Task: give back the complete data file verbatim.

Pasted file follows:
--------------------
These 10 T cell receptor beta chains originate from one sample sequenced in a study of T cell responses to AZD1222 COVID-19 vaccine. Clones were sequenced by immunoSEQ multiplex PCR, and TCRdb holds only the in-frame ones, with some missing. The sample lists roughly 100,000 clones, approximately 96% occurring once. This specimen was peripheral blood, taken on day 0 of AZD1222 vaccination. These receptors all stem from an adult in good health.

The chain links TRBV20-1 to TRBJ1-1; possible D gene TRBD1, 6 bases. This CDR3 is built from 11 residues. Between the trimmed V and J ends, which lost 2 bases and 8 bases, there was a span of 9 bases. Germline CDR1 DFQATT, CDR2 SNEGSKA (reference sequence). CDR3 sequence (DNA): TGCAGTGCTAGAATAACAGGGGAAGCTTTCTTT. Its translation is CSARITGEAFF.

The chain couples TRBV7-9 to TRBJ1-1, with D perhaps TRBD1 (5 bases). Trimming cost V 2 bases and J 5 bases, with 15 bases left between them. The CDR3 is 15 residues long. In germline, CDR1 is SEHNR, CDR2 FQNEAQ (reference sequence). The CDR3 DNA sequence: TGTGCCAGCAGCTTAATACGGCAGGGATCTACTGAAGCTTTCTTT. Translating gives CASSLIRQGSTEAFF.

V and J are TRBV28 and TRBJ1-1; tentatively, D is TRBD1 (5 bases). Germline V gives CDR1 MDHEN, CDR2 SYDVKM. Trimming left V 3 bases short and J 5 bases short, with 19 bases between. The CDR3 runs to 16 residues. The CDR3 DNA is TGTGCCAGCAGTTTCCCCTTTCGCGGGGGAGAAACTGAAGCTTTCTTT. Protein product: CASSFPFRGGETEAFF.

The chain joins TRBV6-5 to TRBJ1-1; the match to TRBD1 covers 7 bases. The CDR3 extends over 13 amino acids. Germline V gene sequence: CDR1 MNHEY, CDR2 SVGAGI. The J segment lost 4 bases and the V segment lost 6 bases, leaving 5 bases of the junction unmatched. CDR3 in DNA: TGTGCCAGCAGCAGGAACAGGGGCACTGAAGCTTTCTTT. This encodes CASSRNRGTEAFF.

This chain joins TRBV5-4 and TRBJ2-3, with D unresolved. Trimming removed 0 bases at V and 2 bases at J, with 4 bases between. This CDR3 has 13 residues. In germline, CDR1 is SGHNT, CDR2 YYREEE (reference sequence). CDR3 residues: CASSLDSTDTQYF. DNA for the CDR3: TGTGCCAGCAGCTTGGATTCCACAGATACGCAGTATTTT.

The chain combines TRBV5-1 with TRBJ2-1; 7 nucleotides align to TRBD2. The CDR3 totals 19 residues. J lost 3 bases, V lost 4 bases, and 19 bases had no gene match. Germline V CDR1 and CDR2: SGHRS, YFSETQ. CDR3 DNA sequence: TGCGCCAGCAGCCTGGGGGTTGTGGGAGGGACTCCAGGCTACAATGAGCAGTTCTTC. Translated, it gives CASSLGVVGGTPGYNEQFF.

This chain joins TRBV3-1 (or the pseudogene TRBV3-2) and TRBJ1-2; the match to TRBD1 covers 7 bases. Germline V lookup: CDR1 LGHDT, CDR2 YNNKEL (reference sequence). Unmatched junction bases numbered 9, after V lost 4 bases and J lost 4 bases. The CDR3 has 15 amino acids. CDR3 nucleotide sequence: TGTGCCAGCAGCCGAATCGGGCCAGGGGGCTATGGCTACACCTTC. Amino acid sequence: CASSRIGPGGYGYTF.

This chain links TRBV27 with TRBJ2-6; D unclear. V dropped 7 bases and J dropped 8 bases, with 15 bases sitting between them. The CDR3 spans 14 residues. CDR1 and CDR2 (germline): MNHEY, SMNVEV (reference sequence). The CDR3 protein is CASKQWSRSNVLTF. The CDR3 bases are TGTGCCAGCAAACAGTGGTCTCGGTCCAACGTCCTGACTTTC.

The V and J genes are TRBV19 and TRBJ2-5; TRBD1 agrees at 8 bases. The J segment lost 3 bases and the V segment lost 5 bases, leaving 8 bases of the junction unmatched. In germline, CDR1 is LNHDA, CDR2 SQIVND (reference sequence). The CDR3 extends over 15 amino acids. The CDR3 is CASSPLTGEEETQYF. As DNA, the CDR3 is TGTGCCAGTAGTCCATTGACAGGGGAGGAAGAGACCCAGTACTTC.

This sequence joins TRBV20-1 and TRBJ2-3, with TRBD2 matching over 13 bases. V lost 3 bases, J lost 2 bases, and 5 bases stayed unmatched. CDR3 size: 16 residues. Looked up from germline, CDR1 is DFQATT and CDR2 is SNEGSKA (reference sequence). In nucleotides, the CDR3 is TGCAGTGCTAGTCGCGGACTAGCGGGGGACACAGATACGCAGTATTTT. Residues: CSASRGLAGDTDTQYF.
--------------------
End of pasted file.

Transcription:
These 10 T cell receptor beta chains originate from one sample sequenced in a study of T cell responses to AZD1222 COVID-19 vaccine. Clones were sequenced by immunoSEQ multiplex PCR, and TCRdb holds only the in-frame ones, with some missing. The sample lists roughly 100,000 clones, approximately 96% occurring once. This specimen was peripheral blood, taken on day 0 of AZD1222 vaccination. These receptors all stem from an adult in good health.

The chain links TRBV20-1 to TRBJ1-1; possible D gene TRBD1, 6 bases. This CDR3 is built from 11 residues. Between the trimmed V and J ends, which lost 2 bases and 8 bases, there was a span of 9 bases. Germline CDR1 DFQATT, CDR2 SNEGSKA (reference sequence). CDR3 sequence (DNA): TGCAGTGCTAGAATAACAGGGGAAGCTTTCTTT. Its translation is CSARITGEAFF.

The chain couples TRBV7-9 to TRBJ1-1, with D perhaps TRBD1 (5 bases). Trimming cost V 2 bases and J 5 bases, with 15 bases left between them. The CDR3 is 15 residues long. In germline, CDR1 is SEHNR, CDR2 FQNEAQ (reference sequence). The CDR3 DNA sequence: TGTGCCAGCAGCTTAATACGGCAGGGATCTACTGAAGCTTTCTTT. Translating gives CASSLIRQGSTEAFF.

V and J are TRBV28 and TRBJ1-1; tentatively, D is TRBD1 (5 bases). Germline V gives CDR1 MDHEN, CDR2 SYDVKM. Trimming left V 3 bases short and J 5 bases short, with 19 bases between. The CDR3 runs to 16 residues. The CDR3 DNA is TGTGCCAGCAGTTTCCCCTTTCGCGGGGGAGAAACTGAAGCTTTCTTT. Protein product: CASSFPFRGGETEAFF.

The chain joins TRBV6-5 to TRBJ1-1; the match to TRBD1 covers 7 bases. The CDR3 extends over 13 amino acids. Germline V gene sequence: CDR1 MNHEY, CDR2 SVGAGI. The J segment lost 4 bases and the V segment lost 6 bases, leaving 5 bases of the junction unmatched. CDR3 in DNA: TGTGCCAGCAGCAGGAACAGGGGCACTGAAGCTTTCTTT. This encodes CASSRNRGTEAFF.

This chain joins TRBV5-4 and TRBJ2-3, with D unresolved. Trimming removed 0 bases at V and 2 bases at J, with 4 bases between. This CDR3 has 13 residues. In germline, CDR1 is SGHNT, CDR2 YYREEE (reference sequence). CDR3 residues: CASSLDSTDTQYF. DNA for the CDR3: TGTGCCAGCAGCTTGGATTCCACAGATACGCAGTATTTT.

The chain combines TRBV5-1 with TRBJ2-1; 7 nucleotides align to TRBD2. The CDR3 totals 19 residues. J lost 3 bases, V lost 4 bases, and 19 bases had no gene match. Germline V CDR1 and CDR2: SGHRS, YFSETQ. CDR3 DNA sequence: TGCGCCAGCAGCCTGGGGGTTGTGGGAGGGACTCCAGGCTACAATGAGCAGTTCTTC. Translated, it gives CASSLGVVGGTPGYNEQFF.

This chain joins TRBV3-1 (or the pseudogene TRBV3-2) and TRBJ1-2; the match to TRBD1 covers 7 bases. Germline V lookup: CDR1 LGHDT, CDR2 YNNKEL (reference sequence). Unmatched junction bases numbered 9, after V lost 4 bases and J lost 4 bases. The CDR3 has 15 amino acids. CDR3 nucleotide sequence: TGTGCCAGCAGCCGAATCGGGCCAGGGGGCTATGGCTACACCTTC. Amino acid sequence: CASSRIGPGGYGYTF.

This chain links TRBV27 with TRBJ2-6; D unclear. V dropped 7 bases and J dropped 8 bases, with 15 bases sitting between them. The CDR3 spans 14 residues. CDR1 and CDR2 (germline): MNHEY, SMNVEV (reference sequence). The CDR3 protein is CASKQWSRSNVLTF. The CDR3 bases are TGTGCCAGCAAACAGTGGTCTCGGTCCAACGTCCTGACTTTC.

The V and J genes are TRBV19 and TRBJ2-5; TRBD1 agrees at 8 bases. The J segment lost 3 bases and the V segment lost 5 bases, leaving 8 bases of the junction unmatched. In germline, CDR1 is LNHDA, CDR2 SQIVND (reference sequence). The CDR3 extends over 15 amino acids. The CDR3 is CASSPLTGEEETQYF. As DNA, the CDR3 is TGTGCCAGTAGTCCATTGACAGGGGAGGAAGAGACCCAGTACTTC.

This sequence joins TRBV20-1 and TRBJ2-3, with TRBD2 matching over 13 bases. V lost 3 bases, J lost 2 bases, and 5 bases stayed unmatched. CDR3 size: 16 residues. Looked up from germline, CDR1 is DFQATT and CDR2 is SNEGSKA (reference sequence). In nucleotides, the CDR3 is TGCAGTGCTAGTCGCGGACTAGCGGGGGACACAGATACGCAGTATTTT. Residues: CSASRGLAGDTDTQYF.